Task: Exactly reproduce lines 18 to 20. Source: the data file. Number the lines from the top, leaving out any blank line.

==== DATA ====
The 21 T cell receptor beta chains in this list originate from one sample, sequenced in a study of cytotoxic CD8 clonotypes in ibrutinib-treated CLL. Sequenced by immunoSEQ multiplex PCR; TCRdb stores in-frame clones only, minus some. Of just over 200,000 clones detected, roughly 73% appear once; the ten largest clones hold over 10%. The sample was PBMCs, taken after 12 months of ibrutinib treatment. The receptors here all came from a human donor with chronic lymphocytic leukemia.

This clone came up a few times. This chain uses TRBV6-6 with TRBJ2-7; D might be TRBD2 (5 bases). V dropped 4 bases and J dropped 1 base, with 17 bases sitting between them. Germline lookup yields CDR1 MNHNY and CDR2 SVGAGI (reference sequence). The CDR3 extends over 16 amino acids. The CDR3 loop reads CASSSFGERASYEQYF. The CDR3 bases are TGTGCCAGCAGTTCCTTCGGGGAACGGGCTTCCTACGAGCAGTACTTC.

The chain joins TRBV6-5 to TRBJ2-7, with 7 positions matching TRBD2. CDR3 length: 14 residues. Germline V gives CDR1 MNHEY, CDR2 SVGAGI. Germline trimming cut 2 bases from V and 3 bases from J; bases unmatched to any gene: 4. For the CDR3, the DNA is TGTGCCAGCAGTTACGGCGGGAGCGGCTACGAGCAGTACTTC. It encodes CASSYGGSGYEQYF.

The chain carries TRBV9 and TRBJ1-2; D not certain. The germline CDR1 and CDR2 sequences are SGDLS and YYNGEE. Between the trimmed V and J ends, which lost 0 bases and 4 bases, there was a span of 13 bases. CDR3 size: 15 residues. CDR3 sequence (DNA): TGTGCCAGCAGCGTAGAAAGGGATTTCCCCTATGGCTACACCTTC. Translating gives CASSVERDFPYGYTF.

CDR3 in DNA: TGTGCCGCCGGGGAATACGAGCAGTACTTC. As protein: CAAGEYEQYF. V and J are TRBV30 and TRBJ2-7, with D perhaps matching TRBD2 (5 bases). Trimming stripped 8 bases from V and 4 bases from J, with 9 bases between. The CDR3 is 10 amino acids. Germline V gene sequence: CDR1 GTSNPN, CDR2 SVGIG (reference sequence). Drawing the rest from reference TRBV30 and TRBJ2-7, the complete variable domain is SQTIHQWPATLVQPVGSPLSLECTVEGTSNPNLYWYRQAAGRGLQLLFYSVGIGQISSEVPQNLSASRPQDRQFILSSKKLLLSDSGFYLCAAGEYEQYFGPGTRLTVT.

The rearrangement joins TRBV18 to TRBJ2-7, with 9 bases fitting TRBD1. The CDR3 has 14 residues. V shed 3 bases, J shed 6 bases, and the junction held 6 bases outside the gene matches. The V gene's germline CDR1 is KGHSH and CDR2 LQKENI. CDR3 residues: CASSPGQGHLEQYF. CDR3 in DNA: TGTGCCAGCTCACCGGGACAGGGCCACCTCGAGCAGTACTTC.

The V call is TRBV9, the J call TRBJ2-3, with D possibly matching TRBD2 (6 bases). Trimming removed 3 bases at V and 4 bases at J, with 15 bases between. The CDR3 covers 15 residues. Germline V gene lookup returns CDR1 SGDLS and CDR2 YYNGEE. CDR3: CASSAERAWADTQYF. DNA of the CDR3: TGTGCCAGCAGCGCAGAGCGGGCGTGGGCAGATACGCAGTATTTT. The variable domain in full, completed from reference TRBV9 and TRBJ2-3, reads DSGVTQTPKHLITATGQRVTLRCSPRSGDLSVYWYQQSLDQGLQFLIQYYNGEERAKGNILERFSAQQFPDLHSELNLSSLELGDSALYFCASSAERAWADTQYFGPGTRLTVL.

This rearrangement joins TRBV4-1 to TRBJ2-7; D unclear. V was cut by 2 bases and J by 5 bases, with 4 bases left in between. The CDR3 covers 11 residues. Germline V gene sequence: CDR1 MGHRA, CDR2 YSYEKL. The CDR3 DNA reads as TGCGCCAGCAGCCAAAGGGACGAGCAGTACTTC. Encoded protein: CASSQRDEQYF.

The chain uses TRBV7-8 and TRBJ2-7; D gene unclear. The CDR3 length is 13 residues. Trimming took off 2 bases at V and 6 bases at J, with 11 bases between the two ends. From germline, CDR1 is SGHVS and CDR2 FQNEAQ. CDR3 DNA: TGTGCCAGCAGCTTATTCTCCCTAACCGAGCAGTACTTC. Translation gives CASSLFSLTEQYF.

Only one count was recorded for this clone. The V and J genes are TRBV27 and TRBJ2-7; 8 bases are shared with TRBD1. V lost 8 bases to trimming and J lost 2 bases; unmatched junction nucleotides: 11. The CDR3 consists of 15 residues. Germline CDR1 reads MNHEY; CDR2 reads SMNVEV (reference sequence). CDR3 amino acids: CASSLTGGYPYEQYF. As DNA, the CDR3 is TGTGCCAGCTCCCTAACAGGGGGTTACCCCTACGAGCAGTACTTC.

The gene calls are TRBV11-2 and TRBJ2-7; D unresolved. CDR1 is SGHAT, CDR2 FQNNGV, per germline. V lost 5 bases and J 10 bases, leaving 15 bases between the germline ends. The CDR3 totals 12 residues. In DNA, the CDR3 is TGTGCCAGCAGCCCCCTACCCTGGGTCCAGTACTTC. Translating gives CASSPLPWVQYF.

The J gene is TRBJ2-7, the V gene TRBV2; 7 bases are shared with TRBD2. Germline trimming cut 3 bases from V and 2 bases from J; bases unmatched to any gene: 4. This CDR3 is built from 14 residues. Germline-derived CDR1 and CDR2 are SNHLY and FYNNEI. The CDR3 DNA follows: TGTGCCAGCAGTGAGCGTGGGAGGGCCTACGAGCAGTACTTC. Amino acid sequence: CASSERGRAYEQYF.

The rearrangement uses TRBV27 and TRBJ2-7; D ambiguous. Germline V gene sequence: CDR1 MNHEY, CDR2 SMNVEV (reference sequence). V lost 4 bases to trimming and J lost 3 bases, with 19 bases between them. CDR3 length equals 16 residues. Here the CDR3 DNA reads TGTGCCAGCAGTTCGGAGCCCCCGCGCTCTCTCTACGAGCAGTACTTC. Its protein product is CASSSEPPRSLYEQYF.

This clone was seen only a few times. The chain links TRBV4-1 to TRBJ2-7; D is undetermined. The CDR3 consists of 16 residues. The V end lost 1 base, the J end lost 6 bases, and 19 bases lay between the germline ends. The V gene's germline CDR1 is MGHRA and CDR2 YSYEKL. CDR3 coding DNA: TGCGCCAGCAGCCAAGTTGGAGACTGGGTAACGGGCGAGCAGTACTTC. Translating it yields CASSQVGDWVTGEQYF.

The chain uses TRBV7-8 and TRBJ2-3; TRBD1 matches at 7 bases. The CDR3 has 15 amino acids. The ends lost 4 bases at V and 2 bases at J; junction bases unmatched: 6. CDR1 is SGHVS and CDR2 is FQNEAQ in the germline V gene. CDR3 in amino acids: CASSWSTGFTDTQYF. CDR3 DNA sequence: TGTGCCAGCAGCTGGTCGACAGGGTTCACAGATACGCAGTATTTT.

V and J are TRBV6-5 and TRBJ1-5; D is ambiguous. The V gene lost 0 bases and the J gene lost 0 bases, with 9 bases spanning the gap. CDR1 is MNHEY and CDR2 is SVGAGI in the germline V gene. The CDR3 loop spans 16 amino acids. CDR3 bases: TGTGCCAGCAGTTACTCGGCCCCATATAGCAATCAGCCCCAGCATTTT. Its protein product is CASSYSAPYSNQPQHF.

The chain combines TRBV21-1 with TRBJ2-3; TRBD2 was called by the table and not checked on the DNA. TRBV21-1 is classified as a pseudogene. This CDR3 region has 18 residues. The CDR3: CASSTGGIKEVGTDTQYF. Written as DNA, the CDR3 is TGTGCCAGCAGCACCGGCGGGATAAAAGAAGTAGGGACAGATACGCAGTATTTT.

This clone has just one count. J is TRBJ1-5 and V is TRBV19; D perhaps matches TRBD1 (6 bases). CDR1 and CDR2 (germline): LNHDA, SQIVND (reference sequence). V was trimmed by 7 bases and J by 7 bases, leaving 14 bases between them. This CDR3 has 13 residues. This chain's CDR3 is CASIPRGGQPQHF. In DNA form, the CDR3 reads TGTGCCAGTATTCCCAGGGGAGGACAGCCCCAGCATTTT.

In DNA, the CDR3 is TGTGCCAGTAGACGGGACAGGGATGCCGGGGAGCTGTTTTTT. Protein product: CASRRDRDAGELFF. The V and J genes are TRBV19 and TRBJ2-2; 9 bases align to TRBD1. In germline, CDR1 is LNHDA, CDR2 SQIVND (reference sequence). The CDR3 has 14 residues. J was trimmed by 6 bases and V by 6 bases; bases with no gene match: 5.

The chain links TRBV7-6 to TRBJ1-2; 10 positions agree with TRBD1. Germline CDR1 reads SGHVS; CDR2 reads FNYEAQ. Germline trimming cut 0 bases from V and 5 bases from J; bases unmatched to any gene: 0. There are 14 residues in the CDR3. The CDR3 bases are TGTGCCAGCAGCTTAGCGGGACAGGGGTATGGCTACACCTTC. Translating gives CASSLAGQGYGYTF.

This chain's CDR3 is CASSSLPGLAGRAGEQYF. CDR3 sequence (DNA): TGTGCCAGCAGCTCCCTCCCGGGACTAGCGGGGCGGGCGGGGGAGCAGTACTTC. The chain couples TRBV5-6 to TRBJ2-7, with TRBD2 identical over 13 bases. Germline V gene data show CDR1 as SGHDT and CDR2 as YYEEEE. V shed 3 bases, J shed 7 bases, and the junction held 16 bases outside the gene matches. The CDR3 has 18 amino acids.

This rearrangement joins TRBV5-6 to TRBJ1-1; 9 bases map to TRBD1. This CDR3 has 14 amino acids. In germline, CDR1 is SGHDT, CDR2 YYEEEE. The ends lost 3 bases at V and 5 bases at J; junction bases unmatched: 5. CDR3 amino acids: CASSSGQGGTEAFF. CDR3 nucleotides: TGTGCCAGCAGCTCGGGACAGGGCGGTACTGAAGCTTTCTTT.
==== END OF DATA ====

This clone has just one count. J is TRBJ1-5 and V is TRBV19; D perhaps matches TRBD1 (6 bases). CDR1 and CDR2 (germline): LNHDA, SQIVND (reference sequence). V was trimmed by 7 bases and J by 7 bases, leaving 14 bases between them. This CDR3 has 13 residues. This chain's CDR3 is CASIPRGGQPQHF. In DNA form, the CDR3 reads TGTGCCAGTATTCCCAGGGGAGGACAGCCCCAGCATTTT.

In DNA, the CDR3 is TGTGCCAGTAGACGGGACAGGGATGCCGGGGAGCTGTTTTTT. Protein product: CASRRDRDAGELFF. The V and J genes are TRBV19 and TRBJ2-2; 9 bases align to TRBD1. In germline, CDR1 is LNHDA, CDR2 SQIVND (reference sequence). The CDR3 has 14 residues. J was trimmed by 6 bases and V by 6 bases; bases with no gene match: 5.

The chain links TRBV7-6 to TRBJ1-2; 10 positions agree with TRBD1. Germline CDR1 reads SGHVS; CDR2 reads FNYEAQ. Germline trimming cut 0 bases from V and 5 bases from J; bases unmatched to any gene: 0. There are 14 residues in the CDR3. The CDR3 bases are TGTGCCAGCAGCTTAGCGGGACAGGGGTATGGCTACACCTTC. Translating gives CASSLAGQGYGYTF.